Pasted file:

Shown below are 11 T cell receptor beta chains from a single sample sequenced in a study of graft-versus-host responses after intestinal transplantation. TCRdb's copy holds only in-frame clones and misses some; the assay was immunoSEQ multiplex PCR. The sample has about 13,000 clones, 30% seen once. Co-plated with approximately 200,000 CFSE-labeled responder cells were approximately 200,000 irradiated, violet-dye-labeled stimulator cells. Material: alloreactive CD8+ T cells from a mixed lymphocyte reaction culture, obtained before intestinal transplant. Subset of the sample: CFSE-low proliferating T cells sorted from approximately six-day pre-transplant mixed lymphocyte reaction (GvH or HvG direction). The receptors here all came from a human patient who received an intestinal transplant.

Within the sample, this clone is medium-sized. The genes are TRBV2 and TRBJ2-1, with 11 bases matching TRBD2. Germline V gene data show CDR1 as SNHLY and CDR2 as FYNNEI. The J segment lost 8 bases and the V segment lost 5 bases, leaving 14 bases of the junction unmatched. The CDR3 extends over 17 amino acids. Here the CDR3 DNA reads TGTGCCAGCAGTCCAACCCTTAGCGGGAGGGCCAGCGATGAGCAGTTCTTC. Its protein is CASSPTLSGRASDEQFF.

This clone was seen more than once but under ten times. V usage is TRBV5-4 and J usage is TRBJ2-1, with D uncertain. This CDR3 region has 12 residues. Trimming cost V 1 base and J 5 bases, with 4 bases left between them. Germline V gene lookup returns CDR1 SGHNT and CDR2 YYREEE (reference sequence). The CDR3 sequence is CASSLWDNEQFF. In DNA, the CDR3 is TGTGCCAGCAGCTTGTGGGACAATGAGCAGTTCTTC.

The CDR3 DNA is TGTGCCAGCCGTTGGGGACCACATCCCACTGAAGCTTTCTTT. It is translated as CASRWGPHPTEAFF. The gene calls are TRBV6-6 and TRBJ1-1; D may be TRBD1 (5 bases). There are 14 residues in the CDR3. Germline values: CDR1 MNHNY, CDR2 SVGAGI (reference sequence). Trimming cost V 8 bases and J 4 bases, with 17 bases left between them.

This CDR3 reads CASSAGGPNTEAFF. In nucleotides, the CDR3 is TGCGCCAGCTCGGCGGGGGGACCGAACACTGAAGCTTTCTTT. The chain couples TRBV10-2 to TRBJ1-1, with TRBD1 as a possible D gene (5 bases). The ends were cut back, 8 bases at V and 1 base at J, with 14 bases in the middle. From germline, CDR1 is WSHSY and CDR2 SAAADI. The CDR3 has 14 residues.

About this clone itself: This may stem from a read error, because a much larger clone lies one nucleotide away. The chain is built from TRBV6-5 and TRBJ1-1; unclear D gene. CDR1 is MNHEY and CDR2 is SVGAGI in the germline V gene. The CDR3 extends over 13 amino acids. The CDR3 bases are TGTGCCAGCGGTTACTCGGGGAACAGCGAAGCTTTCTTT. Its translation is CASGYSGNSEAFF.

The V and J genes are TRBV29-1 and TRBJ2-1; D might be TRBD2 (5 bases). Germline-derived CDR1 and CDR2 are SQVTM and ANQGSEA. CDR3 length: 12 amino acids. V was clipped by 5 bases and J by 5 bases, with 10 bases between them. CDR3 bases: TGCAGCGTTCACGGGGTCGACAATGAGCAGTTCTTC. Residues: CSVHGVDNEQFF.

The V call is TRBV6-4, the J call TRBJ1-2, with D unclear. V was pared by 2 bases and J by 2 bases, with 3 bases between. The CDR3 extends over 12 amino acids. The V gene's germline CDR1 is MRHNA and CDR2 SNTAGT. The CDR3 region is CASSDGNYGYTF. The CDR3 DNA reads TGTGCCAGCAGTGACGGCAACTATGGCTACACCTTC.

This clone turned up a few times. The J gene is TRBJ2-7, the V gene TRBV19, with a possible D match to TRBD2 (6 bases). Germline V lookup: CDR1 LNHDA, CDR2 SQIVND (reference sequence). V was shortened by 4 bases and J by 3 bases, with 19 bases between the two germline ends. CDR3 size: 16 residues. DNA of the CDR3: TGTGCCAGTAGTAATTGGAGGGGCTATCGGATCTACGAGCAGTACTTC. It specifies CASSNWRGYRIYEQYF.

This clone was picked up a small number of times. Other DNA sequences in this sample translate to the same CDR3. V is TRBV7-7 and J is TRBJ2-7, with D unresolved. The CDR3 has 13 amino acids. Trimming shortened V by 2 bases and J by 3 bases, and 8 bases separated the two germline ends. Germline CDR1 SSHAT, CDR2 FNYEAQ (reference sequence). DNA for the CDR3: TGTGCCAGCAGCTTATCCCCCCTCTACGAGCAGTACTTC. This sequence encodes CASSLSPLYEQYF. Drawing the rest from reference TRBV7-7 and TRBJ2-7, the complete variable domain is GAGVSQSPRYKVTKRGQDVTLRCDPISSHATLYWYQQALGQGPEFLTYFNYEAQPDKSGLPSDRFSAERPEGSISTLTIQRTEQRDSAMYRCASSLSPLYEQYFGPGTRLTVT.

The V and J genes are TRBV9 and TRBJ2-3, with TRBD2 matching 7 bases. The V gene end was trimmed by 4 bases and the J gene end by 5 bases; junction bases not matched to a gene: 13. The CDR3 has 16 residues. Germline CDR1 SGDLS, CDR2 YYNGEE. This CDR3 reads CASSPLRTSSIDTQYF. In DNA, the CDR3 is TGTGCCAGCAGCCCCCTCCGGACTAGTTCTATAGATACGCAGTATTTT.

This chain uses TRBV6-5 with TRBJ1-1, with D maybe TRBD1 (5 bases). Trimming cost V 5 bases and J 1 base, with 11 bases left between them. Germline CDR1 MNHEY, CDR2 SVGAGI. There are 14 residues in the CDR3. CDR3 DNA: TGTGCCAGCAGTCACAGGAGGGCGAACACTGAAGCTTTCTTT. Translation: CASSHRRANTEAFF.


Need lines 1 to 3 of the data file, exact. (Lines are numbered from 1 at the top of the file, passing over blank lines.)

Shown below are 11 T cell receptor beta chains from a single sample sequenced in a study of graft-versus-host responses after intestinal transplantation. TCRdb's copy holds only in-frame clones and misses some; the assay was immunoSEQ multiplex PCR. The sample has about 13,000 clones, 30% seen once. Co-plated with approximately 200,000 CFSE-labeled responder cells were approximately 200,000 irradiated, violet-dye-labeled stimulator cells. Material: alloreactive CD8+ T cells from a mixed lymphocyte reaction culture, obtained before intestinal transplant. Subset of the sample: CFSE-low proliferating T cells sorted from approximately six-day pre-transplant mixed lymphocyte reaction (GvH or HvG direction). The receptors here all came from a human patient who received an intestinal transplant.

Within the sample, this clone is medium-sized. The genes are TRBV2 and TRBJ2-1, with 11 bases matching TRBD2. Germline V gene data show CDR1 as SNHLY and CDR2 as FYNNEI. The J segment lost 8 bases and the V segment lost 5 bases, leaving 14 bases of the junction unmatched. The CDR3 extends over 17 amino acids. Here the CDR3 DNA reads TGTGCCAGCAGTCCAACCCTTAGCGGGAGGGCCAGCGATGAGCAGTTCTTC. Its protein is CASSPTLSGRASDEQFF.

This clone was seen more than once but under ten times. V usage is TRBV5-4 and J usage is TRBJ2-1, with D uncertain. This CDR3 region has 12 residues. Trimming cost V 1 base and J 5 bases, with 4 bases left between them. Germline V gene lookup returns CDR1 SGHNT and CDR2 YYREEE (reference sequence). The CDR3 sequence is CASSLWDNEQFF. In DNA, the CDR3 is TGTGCCAGCAGCTTGTGGGACAATGAGCAGTTCTTC.